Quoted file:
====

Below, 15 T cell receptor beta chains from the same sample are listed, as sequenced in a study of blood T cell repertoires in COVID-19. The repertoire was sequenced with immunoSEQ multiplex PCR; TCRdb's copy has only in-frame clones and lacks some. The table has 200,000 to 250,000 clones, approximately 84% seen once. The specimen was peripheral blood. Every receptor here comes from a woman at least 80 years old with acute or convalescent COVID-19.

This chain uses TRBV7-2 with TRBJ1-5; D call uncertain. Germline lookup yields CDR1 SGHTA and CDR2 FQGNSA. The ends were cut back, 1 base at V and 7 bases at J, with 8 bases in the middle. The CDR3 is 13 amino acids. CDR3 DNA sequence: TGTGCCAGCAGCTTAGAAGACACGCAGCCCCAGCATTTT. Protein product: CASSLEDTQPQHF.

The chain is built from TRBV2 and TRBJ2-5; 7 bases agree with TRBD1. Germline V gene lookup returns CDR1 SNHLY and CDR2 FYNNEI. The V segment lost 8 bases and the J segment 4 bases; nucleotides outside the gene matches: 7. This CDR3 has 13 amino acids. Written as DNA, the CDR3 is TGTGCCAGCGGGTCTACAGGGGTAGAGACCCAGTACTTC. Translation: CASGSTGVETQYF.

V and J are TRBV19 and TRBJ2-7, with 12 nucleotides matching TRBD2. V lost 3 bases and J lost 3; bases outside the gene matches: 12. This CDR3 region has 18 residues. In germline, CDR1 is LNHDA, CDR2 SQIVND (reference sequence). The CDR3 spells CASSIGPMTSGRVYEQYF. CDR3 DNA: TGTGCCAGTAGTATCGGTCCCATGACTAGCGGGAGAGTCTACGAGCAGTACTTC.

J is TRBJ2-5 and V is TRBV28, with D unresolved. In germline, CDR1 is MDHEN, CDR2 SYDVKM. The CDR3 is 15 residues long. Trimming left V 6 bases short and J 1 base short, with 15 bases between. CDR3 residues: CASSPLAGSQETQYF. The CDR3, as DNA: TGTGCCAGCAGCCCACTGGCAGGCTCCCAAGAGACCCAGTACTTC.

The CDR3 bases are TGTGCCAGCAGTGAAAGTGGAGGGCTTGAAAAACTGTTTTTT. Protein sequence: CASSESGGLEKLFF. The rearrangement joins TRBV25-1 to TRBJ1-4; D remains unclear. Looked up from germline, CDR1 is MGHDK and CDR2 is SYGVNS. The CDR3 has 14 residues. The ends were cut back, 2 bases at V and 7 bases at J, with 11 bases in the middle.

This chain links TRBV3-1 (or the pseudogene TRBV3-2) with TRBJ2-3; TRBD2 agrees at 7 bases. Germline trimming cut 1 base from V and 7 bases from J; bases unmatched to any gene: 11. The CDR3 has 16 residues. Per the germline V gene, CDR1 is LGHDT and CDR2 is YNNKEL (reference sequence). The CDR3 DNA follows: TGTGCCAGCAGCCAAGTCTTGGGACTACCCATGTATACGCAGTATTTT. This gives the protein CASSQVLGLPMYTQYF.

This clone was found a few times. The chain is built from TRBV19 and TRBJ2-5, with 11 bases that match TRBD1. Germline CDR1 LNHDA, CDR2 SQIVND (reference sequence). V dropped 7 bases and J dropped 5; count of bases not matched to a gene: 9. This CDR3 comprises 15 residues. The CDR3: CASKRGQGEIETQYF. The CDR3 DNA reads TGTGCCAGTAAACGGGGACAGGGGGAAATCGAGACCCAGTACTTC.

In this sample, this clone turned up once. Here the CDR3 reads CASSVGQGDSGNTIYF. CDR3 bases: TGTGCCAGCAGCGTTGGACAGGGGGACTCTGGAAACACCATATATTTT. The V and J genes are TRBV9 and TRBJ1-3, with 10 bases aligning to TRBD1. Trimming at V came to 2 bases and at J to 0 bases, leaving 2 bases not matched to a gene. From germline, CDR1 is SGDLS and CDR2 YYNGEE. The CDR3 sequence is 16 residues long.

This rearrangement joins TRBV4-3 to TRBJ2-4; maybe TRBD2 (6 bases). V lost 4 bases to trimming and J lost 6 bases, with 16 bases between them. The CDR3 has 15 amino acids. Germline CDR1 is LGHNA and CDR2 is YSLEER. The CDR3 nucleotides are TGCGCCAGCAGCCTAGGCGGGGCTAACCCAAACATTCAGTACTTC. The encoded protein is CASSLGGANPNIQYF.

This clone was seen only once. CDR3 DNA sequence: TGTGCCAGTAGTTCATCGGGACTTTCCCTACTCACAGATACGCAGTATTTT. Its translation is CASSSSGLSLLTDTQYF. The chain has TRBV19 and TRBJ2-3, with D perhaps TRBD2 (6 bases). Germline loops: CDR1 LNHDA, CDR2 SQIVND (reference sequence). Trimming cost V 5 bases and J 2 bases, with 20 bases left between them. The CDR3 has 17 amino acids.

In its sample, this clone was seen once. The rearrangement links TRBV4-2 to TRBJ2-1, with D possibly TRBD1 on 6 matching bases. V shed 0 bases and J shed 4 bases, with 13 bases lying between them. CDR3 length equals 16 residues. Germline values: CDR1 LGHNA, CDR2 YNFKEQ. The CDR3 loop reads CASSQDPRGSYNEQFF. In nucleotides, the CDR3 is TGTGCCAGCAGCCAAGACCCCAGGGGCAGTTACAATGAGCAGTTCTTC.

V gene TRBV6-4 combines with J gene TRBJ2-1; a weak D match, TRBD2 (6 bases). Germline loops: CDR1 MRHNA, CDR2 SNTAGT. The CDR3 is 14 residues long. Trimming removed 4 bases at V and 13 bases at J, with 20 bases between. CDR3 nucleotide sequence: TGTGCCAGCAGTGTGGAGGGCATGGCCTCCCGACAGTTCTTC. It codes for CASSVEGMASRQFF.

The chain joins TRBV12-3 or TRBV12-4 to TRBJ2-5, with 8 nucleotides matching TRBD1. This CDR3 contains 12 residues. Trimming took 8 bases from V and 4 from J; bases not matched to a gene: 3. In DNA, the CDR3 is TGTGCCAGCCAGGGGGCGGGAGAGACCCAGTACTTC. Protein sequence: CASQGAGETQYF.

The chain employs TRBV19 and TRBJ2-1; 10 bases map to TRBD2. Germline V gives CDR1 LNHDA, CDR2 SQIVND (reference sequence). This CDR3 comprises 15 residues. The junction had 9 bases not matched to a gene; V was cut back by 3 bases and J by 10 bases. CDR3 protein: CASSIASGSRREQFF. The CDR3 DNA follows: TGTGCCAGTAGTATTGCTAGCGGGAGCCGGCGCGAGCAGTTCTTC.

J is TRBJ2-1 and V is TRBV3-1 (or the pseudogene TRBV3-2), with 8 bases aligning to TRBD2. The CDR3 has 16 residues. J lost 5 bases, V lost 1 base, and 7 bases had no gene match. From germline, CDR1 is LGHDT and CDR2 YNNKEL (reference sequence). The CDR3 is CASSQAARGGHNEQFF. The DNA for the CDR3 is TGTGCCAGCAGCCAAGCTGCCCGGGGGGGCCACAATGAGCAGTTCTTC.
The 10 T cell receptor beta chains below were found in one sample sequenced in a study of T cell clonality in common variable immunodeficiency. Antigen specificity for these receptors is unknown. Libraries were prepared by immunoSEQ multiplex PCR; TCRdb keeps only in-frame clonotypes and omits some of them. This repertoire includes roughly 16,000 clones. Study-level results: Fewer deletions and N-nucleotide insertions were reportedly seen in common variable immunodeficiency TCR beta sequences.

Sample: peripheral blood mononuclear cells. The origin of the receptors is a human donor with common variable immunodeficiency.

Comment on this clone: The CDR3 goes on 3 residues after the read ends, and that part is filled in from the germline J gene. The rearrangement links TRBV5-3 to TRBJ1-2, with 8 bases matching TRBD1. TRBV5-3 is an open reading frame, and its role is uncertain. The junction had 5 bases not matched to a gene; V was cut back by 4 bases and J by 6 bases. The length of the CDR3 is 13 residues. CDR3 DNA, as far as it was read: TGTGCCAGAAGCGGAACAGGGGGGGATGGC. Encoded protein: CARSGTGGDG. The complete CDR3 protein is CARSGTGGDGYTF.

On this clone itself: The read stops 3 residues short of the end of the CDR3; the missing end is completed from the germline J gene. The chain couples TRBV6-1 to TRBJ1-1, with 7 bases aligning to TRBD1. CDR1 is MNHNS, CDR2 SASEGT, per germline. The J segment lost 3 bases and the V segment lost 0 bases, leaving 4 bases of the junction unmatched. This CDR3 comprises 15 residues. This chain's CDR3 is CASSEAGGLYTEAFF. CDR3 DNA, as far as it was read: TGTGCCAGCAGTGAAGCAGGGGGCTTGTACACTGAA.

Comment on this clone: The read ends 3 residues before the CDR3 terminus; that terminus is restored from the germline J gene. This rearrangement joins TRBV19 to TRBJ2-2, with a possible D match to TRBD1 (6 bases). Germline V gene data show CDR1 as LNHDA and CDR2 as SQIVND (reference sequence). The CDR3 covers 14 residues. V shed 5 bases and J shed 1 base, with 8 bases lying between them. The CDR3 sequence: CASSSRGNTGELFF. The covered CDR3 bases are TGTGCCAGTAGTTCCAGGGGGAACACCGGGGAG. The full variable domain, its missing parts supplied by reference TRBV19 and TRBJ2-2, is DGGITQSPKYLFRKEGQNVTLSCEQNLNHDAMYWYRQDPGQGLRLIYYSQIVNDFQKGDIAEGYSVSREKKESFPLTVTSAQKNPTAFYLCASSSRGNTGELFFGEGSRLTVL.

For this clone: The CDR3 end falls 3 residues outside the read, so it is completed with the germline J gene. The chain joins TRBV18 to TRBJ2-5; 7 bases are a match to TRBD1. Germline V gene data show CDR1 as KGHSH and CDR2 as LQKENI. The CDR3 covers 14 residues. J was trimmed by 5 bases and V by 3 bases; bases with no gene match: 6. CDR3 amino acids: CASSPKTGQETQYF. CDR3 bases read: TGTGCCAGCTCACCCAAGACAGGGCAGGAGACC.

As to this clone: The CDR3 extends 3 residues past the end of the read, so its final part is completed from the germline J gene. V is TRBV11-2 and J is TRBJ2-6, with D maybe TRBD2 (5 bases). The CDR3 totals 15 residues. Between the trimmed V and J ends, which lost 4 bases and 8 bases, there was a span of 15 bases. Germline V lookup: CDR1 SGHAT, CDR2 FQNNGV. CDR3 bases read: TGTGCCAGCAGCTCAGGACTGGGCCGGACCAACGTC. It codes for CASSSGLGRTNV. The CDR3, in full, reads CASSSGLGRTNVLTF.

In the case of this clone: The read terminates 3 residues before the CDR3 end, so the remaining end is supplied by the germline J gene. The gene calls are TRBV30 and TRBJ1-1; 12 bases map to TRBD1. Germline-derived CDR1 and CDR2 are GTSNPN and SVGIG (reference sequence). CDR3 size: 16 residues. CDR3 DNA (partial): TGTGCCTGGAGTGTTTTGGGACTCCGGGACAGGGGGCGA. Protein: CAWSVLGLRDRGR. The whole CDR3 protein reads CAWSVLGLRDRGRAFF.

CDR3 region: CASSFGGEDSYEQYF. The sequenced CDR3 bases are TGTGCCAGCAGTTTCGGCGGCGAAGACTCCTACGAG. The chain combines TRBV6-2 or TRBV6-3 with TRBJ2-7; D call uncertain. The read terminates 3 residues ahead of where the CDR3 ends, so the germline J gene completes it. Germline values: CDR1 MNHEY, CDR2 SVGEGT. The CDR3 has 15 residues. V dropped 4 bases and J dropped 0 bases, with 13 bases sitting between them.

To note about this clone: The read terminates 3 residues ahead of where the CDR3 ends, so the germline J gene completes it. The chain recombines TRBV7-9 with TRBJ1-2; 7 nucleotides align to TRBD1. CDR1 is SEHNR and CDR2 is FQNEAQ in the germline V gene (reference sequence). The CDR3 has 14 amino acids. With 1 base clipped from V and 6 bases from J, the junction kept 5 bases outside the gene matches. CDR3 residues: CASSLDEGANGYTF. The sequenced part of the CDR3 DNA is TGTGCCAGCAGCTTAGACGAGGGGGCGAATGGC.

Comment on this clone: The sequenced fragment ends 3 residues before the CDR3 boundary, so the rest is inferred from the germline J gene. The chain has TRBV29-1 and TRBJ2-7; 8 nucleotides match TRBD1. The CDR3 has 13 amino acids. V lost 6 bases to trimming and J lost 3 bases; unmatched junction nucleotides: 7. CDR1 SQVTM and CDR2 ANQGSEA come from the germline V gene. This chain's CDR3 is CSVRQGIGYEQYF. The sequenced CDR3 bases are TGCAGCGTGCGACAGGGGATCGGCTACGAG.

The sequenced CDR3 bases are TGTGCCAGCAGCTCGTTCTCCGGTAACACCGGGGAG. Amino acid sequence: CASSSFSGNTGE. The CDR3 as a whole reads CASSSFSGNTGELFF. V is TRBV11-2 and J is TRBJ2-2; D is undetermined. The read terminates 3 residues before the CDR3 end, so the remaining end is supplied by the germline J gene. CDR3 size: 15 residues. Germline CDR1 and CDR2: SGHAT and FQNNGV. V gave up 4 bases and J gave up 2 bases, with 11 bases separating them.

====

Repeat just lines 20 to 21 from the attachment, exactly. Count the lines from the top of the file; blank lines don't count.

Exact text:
On this clone itself: The read stops 3 residues short of the end of the CDR3; the missing end is completed from the germline J gene. The chain couples TRBV6-1 to TRBJ1-1, with 7 bases aligning to TRBD1. CDR1 is MNHNS, CDR2 SASEGT, per germline. The J segment lost 3 bases and the V segment lost 0 bases, leaving 4 bases of the junction unmatched. This CDR3 comprises 15 residues. This chain's CDR3 is CASSEAGGLYTEAFF. CDR3 DNA, as far as it was read: TGTGCCAGCAGTGAAGCAGGGGGCTTGTACACTGAA.

Comment on this clone: The read ends 3 residues before the CDR3 terminus; that terminus is restored from the germline J gene. This rearrangement joins TRBV19 to TRBJ2-2, with a possible D match to TRBD1 (6 bases). Germline V gene data show CDR1 as LNHDA and CDR2 as SQIVND (reference sequence). The CDR3 covers 14 residues. V shed 5 bases and J shed 1 base, with 8 bases lying between them. The CDR3 sequence: CASSSRGNTGELFF. The covered CDR3 bases are TGTGCCAGTAGTTCCAGGGGGAACACCGGGGAG. The full variable domain, its missing parts supplied by reference TRBV19 and TRBJ2-2, is DGGITQSPKYLFRKEGQNVTLSCEQNLNHDAMYWYRQDPGQGLRLIYYSQIVNDFQKGDIAEGYSVSREKKESFPLTVTSAQKNPTAFYLCASSSRGNTGELFFGEGSRLTVL.